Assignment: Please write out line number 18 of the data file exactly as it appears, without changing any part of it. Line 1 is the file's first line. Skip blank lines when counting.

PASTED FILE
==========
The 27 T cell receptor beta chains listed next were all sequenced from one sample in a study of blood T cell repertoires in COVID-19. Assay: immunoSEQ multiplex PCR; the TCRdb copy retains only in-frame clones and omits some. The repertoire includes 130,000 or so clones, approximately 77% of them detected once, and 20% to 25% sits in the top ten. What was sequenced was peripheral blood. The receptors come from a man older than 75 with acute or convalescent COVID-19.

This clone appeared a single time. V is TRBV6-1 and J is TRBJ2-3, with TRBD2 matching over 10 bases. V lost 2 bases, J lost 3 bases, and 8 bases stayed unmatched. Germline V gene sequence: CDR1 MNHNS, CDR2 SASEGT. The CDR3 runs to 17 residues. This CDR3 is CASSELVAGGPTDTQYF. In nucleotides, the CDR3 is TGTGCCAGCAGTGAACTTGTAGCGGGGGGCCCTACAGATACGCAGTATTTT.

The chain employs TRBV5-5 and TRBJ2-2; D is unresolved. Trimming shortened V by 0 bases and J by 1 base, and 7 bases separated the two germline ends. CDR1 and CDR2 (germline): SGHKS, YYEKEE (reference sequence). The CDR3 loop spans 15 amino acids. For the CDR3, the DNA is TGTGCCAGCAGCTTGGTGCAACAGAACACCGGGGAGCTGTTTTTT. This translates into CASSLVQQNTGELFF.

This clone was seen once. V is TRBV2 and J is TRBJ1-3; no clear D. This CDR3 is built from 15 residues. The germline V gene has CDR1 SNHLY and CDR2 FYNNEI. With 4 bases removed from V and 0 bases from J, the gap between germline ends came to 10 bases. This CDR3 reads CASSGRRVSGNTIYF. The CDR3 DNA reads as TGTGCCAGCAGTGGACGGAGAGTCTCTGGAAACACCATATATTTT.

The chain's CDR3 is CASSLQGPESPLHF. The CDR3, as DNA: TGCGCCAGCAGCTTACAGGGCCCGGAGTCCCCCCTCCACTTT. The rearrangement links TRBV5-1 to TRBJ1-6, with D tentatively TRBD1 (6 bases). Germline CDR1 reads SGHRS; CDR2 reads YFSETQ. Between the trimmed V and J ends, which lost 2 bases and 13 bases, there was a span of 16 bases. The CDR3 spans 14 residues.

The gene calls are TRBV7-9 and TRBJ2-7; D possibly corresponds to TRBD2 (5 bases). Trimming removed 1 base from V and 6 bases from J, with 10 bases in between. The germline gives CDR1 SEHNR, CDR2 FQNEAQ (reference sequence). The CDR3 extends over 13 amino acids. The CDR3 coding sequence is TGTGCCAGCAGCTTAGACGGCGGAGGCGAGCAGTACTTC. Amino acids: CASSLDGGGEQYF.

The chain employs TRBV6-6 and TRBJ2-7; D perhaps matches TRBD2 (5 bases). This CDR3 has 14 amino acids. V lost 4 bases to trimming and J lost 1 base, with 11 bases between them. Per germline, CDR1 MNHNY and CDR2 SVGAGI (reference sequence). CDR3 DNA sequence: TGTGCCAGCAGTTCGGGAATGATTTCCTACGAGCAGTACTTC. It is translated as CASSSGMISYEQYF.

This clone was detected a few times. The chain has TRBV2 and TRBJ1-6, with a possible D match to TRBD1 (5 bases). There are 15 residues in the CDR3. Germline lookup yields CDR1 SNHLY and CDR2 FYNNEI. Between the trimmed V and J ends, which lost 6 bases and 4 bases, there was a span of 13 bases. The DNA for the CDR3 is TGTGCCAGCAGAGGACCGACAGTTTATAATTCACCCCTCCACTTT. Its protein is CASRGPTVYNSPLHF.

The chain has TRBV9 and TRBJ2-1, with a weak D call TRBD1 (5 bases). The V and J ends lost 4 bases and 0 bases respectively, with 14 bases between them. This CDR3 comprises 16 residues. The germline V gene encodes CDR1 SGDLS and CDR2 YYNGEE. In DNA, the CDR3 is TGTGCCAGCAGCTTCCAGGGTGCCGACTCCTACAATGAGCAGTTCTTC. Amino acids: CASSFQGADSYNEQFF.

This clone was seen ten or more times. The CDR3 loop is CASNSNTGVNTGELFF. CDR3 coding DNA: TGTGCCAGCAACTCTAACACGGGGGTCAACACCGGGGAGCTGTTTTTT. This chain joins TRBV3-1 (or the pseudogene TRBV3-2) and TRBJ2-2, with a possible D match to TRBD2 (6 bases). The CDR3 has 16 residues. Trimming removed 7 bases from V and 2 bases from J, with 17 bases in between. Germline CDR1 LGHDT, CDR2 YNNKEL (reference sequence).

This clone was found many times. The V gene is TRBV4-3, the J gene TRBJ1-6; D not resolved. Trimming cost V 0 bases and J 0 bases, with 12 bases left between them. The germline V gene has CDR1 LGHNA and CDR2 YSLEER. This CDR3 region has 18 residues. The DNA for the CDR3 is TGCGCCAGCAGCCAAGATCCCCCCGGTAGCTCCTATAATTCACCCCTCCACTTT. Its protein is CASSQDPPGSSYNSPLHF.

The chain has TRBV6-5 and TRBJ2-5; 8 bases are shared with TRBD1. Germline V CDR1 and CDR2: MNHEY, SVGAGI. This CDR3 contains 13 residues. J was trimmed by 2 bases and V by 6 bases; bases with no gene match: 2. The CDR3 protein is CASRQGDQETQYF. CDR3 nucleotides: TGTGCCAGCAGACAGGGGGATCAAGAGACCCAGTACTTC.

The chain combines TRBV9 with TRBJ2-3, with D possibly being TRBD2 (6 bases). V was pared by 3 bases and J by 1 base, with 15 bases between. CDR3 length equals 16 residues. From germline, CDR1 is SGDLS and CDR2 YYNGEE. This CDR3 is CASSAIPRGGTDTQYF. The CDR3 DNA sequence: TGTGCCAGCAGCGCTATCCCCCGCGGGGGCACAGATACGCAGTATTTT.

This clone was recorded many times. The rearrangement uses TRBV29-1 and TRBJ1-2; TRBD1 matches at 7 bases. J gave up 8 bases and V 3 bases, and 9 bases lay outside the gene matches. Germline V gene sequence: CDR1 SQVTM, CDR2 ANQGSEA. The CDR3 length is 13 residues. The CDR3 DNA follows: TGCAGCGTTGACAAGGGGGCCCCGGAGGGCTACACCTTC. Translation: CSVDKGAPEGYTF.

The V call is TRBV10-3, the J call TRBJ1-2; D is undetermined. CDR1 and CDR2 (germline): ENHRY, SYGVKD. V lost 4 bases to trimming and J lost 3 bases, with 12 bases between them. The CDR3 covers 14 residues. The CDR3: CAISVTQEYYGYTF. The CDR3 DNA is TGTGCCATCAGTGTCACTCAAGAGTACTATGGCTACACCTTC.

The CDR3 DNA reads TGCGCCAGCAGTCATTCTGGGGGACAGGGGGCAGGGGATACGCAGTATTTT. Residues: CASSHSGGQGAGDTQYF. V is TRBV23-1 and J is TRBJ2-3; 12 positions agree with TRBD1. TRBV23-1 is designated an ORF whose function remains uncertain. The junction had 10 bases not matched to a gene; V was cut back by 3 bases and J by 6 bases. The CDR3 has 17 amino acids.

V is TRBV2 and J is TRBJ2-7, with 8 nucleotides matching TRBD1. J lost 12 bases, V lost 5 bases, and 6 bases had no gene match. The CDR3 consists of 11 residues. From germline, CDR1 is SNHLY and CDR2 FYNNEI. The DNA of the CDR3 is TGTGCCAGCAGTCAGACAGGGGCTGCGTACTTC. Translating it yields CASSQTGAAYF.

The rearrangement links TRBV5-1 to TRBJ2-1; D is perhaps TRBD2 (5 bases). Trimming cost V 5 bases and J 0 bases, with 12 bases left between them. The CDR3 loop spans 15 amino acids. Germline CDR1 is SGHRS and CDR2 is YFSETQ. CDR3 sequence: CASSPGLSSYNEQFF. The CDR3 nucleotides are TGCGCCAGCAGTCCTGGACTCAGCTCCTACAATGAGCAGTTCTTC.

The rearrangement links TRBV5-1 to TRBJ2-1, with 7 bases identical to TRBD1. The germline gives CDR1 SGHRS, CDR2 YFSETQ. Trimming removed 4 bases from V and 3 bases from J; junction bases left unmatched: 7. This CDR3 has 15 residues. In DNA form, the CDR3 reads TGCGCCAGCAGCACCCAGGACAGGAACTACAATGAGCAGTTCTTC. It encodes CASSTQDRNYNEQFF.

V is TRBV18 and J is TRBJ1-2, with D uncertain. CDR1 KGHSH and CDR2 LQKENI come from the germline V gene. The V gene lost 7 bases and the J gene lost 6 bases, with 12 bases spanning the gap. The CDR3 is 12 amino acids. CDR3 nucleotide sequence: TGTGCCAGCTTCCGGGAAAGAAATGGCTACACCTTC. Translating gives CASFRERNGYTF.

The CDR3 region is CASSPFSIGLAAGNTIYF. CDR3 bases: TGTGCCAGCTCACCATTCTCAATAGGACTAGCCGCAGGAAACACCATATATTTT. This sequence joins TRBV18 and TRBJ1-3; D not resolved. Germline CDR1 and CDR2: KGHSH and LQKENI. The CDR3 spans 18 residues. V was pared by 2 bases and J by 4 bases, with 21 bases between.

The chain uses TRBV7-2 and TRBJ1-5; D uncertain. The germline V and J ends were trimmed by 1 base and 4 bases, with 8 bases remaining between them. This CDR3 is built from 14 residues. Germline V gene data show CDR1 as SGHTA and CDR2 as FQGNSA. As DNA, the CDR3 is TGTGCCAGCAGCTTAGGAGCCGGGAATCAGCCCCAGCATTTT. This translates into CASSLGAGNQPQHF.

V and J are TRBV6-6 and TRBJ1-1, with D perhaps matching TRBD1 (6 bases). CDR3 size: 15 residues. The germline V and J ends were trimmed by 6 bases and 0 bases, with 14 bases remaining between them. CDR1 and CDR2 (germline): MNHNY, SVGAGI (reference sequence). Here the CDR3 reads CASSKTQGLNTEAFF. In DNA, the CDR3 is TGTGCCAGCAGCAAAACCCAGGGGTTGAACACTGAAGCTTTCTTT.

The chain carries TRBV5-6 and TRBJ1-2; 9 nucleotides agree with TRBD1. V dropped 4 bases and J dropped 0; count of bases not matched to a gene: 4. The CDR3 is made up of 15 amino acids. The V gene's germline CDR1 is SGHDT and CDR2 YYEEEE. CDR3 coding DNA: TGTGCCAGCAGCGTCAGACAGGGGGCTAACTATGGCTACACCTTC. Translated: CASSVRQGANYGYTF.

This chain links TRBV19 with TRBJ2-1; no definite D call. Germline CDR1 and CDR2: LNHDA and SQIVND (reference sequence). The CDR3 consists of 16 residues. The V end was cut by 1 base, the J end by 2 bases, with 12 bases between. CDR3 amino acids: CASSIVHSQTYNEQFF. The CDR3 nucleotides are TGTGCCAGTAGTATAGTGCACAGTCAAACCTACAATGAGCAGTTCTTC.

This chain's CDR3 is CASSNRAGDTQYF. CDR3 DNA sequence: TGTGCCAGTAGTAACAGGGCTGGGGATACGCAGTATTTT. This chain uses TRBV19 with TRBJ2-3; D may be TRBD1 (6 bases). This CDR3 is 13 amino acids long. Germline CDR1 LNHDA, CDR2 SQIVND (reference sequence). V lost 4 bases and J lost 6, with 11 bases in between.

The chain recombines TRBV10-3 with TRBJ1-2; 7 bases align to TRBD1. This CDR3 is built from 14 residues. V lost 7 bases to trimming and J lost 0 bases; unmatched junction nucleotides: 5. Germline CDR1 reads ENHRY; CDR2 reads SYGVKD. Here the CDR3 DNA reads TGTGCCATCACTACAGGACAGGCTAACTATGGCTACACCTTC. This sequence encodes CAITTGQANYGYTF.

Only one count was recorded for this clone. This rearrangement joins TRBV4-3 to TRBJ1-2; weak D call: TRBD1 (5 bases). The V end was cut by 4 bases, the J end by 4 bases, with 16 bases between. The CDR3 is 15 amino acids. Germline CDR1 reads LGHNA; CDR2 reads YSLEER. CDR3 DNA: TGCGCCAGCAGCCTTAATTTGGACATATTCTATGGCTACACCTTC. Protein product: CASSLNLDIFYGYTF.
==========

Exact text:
The rearrangement links TRBV5-1 to TRBJ2-1; D is perhaps TRBD2 (5 bases). Trimming cost V 5 bases and J 0 bases, with 12 bases left between them. The CDR3 loop spans 15 amino acids. Germline CDR1 is SGHRS and CDR2 is YFSETQ. CDR3 sequence: CASSPGLSSYNEQFF. The CDR3 nucleotides are TGCGCCAGCAGTCCTGGACTCAGCTCCTACAATGAGCAGTTCTTC.